July 2006

World News

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South African taxpayers take to e-Filing

Some 2.7 million taxpayers earning a basic salary of ZAR60,000 (US$8,080.68) and above per annum would now be filing their tax returns online for the first time in South Africa. This became possible after the launch of e- Filing system by the South Africa Revenue Service (SARS) recently. According to SARS, ever since the launch the e-Filing service has been accessed by a total of 1,520 users. Till date, SARS has received 1,401 applications from individuals to register as users, 68 submissions of tax returns and 119 tax practitioners   registering as intermediaries. The taxpayers would be filing their returns until July 14th this year.

e-Voters’ Register in Nigeria

Nigeria is to come up with the e-Voters’ Register soon.  Nigeria’s Federal Executive Council (FEC) recently  approved NGN233mn (US$1.89mn) for the pilot scheme of the e-Voters’ Register. The Nigerian government and the Independent National Electoral Commission (INEC) are jointly working towards this.

According to Frank Nweke Jnr, Nigeria’s Minister for Information and National Orientation, the e-Voters’ Register is not slated for use in the 2007 elections but is aimed at checking the challenges Nigeria faces in managing elections. The pilot scheme is to be handled by four companies.

Slovenia revamps e-Administration Portal

Slovenia recently launched its revamped e- Administration portal while simultaneously introducing a central information system. The portal now includes all public administration  services in one place. One of the most popular online services is the extension of vehicle registration in addition to all the existing services. However, the central information system would be for receiving online applications as well as electronic authentication purposes.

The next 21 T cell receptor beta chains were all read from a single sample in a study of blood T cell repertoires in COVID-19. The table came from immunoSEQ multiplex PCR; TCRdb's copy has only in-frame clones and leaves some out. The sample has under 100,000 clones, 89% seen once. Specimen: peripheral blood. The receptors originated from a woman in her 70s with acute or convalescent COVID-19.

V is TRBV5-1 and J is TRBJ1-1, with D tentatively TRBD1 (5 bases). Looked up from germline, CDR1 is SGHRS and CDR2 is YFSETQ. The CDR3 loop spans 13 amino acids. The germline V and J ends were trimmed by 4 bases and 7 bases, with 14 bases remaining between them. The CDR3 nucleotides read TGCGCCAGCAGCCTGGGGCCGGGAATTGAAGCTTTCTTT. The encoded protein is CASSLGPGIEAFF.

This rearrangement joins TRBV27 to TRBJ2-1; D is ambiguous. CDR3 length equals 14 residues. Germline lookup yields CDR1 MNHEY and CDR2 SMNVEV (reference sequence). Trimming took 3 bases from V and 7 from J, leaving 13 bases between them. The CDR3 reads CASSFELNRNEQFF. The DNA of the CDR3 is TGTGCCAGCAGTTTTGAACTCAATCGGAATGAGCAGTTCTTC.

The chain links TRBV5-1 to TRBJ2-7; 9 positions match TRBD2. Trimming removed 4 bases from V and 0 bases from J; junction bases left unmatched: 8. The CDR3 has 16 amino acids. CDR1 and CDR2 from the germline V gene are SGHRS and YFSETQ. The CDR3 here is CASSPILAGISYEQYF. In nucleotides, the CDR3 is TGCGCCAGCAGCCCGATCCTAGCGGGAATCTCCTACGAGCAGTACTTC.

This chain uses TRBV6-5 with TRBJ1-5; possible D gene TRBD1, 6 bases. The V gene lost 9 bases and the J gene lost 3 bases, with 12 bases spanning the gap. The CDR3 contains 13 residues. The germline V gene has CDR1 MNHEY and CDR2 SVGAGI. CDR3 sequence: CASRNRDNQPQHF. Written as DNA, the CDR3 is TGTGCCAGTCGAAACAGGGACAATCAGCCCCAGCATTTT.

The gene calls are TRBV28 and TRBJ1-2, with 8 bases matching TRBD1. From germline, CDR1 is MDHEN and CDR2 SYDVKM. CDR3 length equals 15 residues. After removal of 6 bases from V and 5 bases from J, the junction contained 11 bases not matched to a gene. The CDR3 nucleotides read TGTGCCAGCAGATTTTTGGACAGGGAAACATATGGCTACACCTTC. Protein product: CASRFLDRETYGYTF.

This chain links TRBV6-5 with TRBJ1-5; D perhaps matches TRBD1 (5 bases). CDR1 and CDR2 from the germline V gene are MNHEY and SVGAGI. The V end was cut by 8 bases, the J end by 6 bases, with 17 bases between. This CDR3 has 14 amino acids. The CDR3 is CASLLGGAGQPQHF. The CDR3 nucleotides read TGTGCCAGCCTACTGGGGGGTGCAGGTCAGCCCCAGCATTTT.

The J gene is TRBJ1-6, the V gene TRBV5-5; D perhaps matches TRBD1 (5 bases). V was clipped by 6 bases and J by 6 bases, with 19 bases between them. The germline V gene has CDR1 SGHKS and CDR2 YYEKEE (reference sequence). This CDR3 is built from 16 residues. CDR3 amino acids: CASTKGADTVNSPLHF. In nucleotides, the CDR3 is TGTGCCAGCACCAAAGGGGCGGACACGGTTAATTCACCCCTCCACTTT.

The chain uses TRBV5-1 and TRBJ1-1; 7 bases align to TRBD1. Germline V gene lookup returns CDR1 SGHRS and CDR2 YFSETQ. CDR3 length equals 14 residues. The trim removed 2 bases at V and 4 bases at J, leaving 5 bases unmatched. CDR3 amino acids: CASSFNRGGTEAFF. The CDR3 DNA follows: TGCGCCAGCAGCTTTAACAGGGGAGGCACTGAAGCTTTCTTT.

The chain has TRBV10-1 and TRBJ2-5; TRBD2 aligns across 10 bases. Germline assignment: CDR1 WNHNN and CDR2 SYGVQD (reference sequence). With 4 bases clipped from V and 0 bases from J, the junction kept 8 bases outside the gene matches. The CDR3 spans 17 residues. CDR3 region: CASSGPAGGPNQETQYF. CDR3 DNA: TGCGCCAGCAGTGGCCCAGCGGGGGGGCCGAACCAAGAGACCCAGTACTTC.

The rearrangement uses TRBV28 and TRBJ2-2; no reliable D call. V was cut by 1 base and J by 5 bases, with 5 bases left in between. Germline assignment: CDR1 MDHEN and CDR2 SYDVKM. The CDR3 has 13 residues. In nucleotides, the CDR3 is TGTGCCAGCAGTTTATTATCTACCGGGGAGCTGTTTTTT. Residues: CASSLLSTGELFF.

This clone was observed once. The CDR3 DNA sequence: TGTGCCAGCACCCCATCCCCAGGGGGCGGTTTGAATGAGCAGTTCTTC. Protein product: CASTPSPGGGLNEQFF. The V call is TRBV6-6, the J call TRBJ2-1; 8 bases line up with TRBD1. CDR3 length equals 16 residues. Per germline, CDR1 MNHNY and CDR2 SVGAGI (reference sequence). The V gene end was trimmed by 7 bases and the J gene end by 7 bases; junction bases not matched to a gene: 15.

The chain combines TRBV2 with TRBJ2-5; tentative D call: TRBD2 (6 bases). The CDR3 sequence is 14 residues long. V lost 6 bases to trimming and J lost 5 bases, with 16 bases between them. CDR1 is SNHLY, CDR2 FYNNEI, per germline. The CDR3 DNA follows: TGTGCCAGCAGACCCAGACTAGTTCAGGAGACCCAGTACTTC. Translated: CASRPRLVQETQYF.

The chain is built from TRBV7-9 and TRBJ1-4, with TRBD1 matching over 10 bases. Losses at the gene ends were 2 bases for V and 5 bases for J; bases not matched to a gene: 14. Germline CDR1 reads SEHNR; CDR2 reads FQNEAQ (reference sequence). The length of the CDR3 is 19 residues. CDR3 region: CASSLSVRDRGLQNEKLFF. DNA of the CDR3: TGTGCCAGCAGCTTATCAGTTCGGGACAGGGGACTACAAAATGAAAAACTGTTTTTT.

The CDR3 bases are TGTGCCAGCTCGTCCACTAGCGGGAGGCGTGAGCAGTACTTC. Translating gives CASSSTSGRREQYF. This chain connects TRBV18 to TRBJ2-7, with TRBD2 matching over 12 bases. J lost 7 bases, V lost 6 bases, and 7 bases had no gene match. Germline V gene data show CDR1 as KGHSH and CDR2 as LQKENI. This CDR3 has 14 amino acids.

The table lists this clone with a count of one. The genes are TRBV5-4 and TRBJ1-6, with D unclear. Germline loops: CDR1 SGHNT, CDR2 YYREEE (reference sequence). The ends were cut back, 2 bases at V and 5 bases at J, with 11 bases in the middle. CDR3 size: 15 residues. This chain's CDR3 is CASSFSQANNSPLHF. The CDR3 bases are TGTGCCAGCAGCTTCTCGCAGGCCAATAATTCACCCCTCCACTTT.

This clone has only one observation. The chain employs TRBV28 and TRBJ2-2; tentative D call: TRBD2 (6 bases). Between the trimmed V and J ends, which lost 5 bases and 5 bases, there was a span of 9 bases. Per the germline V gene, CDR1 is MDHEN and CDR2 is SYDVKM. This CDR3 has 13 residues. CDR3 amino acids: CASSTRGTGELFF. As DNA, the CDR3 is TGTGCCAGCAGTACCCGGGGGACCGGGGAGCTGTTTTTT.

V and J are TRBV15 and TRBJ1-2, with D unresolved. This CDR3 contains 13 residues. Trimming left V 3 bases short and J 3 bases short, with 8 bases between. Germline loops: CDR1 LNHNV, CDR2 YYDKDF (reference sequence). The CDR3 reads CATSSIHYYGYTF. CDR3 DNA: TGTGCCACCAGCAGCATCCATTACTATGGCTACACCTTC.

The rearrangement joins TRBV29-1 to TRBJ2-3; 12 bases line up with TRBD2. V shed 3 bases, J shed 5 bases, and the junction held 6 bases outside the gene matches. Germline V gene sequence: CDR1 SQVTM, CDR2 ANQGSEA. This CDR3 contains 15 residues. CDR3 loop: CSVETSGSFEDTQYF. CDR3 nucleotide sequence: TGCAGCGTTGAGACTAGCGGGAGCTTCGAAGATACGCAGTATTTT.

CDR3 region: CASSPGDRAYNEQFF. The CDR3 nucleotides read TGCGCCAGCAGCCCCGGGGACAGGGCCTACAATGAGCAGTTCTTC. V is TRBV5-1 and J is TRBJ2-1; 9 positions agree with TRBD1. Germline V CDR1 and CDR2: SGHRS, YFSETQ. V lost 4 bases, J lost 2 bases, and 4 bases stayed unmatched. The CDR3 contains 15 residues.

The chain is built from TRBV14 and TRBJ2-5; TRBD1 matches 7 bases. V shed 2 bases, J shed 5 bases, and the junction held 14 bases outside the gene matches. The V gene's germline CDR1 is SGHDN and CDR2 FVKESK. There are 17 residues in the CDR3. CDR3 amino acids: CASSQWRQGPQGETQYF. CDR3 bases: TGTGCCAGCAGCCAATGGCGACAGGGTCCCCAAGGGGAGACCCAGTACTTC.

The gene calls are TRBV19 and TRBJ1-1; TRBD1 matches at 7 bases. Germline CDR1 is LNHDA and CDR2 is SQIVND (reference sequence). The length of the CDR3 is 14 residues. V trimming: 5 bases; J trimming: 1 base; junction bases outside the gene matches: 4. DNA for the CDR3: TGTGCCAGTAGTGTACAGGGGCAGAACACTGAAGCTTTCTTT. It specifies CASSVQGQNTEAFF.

e-Voting comes under fire in US

With the primary election season heating up in the US,   the issue of deployment of electronic voting machines has come under fire, and legally challenged. The issue has been raked up in the aftermath of the disputed Florida ballot count in the 2000 Presidential election amidst allegations of intentional manipulation of electronic vote data. Lawsuits have been filed to block the purchase or use of computerised machines.

A non-partisan advocacy group — Voter Action — recently filed a lawsuit against the State of Colorado and nine counties arguing that the electronic voting machines are vulnerable to software tampering, fails to keep easily recountable printed record, and may miscount, switch or not record votes and even add phantom votes. Similar lawsuits were filed in California and Arizona this spring and New Mexico in 2005.

According to Electronic Data Services, a consulting group, about one-third of the USA’s 3,114 counties use some electronic systems. Among these, half of the counties use optical scanners that read dots or marks that voters pencil in on ballots. The rest vote using hand-counted paper ballots and lever-type machines.

EU e-Government annual spending reaching EUR11.9bn

The economic impact of e-Government across the European Union (EU) is huge, according to the e-Government Economics Project (eGEP). In 2004, as per eGEP claim, the ICT expenditure  of public administration alone for EU25 amounted to EUR36.5bn (US$45.84bn),  with the UK, Germany, France, Italy and Spain being the largest markets. In terms of  measured per capita and/or as a percentage of GDP, the ICT expenditure is highest in the  Nordic countries such as Denmark, Finland and Sweden, with the UK catching up. While, the  second group that includes France, Germany, Netherlands, Austria and Belgium is lagging  behind. Notably, Italy and Spain have the smallest budgets for e-Government. The  e-Government expenditure in 2004 totalled EUR11.9bn (US$14.94bn).

According to eGEP forecast, the future e-Government research and pilot programmes could  boost EU25 GDP up to 1.54% or about EUR166bn (US$208.48bn) by 2010. A EU-initiative,  the European Commission Modinis programme funded the eGEP project.

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